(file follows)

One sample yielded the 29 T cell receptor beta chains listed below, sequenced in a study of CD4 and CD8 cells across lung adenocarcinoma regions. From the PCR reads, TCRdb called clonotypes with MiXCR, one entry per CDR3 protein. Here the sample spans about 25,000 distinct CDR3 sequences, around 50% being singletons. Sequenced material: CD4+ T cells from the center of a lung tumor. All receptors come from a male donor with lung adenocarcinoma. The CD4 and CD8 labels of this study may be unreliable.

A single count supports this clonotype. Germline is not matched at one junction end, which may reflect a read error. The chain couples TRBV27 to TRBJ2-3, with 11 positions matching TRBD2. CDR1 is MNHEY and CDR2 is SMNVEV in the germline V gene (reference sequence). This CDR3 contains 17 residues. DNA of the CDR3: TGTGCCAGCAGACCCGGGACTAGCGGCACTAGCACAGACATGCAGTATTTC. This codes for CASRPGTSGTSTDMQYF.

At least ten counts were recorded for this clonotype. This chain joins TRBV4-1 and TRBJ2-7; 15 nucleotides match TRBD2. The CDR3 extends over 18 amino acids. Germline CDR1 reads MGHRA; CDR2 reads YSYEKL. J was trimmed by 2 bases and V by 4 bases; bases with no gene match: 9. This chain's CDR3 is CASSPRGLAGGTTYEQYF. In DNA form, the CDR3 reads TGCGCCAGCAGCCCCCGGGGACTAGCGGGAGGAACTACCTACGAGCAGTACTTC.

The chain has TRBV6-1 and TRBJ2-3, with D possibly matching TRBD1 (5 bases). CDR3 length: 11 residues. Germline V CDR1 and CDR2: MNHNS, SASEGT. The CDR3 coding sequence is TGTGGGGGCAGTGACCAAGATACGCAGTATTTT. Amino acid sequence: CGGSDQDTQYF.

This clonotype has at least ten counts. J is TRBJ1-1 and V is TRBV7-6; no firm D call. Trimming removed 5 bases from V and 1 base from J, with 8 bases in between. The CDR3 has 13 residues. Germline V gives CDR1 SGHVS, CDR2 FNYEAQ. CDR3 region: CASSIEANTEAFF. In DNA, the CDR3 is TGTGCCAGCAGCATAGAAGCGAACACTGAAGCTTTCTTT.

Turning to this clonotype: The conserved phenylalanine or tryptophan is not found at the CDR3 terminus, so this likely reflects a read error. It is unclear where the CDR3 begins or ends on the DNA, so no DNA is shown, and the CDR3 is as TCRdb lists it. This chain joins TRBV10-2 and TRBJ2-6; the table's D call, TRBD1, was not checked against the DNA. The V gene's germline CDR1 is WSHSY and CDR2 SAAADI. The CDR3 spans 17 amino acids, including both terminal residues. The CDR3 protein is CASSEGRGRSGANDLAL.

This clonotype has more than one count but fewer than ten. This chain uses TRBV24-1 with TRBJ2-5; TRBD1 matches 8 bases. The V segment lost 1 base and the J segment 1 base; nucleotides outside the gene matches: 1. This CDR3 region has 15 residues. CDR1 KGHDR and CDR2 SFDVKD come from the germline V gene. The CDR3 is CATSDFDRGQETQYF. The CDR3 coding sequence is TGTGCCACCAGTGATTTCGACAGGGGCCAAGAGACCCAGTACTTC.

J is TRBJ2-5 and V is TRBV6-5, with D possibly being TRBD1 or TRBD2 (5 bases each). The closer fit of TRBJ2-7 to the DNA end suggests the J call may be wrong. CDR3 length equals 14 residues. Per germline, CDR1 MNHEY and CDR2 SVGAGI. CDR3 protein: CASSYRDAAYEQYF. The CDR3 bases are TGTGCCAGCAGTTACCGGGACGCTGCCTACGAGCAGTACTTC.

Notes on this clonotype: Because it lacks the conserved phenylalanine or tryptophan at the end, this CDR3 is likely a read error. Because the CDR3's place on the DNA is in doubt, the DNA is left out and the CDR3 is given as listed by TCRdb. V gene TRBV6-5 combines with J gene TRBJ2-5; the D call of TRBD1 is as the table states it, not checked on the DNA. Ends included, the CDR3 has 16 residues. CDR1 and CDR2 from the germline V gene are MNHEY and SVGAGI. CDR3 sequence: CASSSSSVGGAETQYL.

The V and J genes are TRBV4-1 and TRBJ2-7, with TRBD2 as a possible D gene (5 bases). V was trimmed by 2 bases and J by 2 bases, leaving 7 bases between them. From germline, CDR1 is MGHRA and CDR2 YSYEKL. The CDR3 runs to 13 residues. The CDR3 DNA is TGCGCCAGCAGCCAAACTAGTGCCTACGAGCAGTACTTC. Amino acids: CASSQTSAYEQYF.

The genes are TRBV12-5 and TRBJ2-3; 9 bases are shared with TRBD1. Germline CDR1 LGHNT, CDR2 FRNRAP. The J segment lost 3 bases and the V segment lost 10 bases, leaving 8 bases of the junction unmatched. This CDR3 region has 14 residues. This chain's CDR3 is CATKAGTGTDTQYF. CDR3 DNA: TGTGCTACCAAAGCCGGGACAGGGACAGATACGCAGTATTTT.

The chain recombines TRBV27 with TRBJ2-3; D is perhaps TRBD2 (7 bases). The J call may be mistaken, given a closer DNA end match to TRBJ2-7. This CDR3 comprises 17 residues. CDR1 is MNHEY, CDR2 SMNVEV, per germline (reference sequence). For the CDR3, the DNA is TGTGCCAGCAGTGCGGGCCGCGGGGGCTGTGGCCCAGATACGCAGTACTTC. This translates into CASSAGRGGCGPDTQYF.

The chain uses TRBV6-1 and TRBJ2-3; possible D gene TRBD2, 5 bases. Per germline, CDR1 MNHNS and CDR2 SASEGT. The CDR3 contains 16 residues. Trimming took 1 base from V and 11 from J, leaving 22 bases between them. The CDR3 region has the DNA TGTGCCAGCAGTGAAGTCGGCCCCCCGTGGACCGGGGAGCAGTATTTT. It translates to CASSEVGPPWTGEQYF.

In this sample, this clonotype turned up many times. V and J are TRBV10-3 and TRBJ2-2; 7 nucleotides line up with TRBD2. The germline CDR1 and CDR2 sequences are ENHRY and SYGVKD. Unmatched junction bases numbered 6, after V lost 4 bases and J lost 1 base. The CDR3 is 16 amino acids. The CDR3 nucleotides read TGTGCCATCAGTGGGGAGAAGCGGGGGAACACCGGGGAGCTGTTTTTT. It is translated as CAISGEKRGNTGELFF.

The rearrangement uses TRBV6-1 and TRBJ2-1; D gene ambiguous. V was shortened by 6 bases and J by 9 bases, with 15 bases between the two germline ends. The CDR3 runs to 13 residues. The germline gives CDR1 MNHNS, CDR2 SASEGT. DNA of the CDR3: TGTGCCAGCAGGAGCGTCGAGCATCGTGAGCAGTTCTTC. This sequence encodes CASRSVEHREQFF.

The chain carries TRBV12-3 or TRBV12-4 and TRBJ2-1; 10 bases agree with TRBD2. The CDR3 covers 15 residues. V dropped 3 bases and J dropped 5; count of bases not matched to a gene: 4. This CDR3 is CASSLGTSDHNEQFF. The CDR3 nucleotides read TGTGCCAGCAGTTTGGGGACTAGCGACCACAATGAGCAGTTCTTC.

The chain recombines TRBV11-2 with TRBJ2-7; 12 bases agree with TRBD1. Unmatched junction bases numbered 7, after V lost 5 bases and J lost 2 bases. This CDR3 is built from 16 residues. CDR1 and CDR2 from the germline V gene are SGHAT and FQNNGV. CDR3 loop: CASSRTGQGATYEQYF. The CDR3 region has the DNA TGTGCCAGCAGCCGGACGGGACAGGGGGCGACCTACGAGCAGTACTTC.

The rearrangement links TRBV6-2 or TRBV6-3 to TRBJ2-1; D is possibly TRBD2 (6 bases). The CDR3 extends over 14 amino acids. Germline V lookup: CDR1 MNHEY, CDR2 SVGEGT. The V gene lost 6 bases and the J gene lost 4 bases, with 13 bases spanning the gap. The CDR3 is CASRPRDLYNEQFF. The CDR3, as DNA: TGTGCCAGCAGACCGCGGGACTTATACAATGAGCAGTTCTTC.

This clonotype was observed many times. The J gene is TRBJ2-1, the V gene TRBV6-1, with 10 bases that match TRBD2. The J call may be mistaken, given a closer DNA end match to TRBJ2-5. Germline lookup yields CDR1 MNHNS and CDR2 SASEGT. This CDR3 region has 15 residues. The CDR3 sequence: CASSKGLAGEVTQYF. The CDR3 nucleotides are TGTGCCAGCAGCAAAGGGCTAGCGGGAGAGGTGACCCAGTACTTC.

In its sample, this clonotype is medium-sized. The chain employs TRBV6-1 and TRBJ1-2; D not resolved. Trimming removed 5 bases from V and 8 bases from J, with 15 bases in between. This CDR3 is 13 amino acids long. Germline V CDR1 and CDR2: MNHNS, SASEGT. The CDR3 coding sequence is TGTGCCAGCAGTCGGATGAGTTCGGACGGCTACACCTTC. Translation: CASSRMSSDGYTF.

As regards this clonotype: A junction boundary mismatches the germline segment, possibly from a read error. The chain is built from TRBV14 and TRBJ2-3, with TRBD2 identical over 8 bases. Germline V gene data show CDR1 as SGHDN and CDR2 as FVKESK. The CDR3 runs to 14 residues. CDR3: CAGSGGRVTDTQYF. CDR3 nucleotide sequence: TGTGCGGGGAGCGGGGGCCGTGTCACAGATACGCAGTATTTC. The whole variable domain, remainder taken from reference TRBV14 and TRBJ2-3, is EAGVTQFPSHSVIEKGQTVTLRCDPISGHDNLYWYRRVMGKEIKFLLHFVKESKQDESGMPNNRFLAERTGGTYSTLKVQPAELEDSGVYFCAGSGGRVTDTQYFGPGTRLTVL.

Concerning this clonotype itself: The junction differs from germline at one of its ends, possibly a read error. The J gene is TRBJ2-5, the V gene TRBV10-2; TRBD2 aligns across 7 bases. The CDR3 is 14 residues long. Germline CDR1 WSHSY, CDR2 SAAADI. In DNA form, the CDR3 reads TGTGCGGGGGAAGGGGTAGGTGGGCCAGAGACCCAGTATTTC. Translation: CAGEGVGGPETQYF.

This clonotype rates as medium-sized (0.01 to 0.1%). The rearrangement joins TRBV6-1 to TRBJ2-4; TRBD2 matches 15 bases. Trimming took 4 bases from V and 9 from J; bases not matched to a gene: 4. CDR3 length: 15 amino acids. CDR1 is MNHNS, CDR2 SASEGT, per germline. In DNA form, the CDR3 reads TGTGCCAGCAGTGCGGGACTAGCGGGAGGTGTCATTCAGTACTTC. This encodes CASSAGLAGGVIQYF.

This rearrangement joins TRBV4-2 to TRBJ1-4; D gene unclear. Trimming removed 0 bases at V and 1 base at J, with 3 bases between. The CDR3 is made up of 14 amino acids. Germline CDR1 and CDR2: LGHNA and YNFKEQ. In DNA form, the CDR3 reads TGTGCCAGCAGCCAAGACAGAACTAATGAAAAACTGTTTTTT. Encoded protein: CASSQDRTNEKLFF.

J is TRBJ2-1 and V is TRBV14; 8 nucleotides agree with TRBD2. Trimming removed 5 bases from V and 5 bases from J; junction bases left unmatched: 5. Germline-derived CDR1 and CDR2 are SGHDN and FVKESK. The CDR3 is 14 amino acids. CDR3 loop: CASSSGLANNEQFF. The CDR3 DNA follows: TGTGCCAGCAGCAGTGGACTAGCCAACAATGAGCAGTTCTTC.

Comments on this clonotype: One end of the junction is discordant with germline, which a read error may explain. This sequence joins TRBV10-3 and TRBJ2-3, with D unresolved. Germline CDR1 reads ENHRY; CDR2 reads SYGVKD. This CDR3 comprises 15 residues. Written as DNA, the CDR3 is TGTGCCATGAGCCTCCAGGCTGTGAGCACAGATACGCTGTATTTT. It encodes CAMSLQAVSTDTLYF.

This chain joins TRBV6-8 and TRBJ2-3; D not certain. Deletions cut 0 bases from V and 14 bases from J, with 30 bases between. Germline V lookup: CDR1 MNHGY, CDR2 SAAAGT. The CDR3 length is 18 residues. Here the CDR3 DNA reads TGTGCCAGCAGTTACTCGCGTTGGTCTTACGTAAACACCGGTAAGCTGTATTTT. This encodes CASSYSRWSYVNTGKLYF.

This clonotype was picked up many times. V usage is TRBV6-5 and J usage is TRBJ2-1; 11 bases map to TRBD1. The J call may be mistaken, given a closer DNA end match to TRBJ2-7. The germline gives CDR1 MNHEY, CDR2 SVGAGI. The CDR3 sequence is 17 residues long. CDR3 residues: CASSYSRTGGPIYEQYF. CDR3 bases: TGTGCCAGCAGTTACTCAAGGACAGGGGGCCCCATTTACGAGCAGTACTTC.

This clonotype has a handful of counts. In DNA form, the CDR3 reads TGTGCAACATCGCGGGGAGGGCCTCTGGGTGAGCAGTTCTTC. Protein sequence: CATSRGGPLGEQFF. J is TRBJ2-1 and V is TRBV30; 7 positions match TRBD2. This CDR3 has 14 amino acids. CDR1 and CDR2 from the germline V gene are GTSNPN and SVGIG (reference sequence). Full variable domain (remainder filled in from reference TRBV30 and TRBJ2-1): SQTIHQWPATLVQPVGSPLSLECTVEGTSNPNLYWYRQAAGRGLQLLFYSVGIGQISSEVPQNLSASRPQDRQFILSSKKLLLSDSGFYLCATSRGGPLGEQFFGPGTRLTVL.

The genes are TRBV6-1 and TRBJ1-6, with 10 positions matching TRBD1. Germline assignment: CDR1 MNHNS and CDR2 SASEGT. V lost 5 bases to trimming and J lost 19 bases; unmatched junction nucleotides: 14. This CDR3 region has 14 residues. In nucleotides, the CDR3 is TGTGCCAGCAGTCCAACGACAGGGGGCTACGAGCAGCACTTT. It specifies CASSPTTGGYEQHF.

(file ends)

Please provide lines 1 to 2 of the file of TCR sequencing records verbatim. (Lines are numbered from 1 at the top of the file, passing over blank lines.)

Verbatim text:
One sample yielded the 29 T cell receptor beta chains listed below, sequenced in a study of CD4 and CD8 cells across lung adenocarcinoma regions. From the PCR reads, TCRdb called clonotypes with MiXCR, one entry per CDR3 protein. Here the sample spans about 25,000 distinct CDR3 sequences, around 50% being singletons. Sequenced material: CD4+ T cells from the center of a lung tumor. All receptors come from a male donor with lung adenocarcinoma. The CD4 and CD8 labels of this study may be unreliable.

A single count supports this clonotype. Germline is not matched at one junction end, which may reflect a read error. The chain couples TRBV27 to TRBJ2-3, with 11 positions matching TRBD2. CDR1 is MNHEY and CDR2 is SMNVEV in the germline V gene (reference sequence). This CDR3 contains 17 residues. DNA of the CDR3: TGTGCCAGCAGACCCGGGACTAGCGGCACTAGCACAGACATGCAGTATTTC. This codes for CASRPGTSGTSTDMQYF.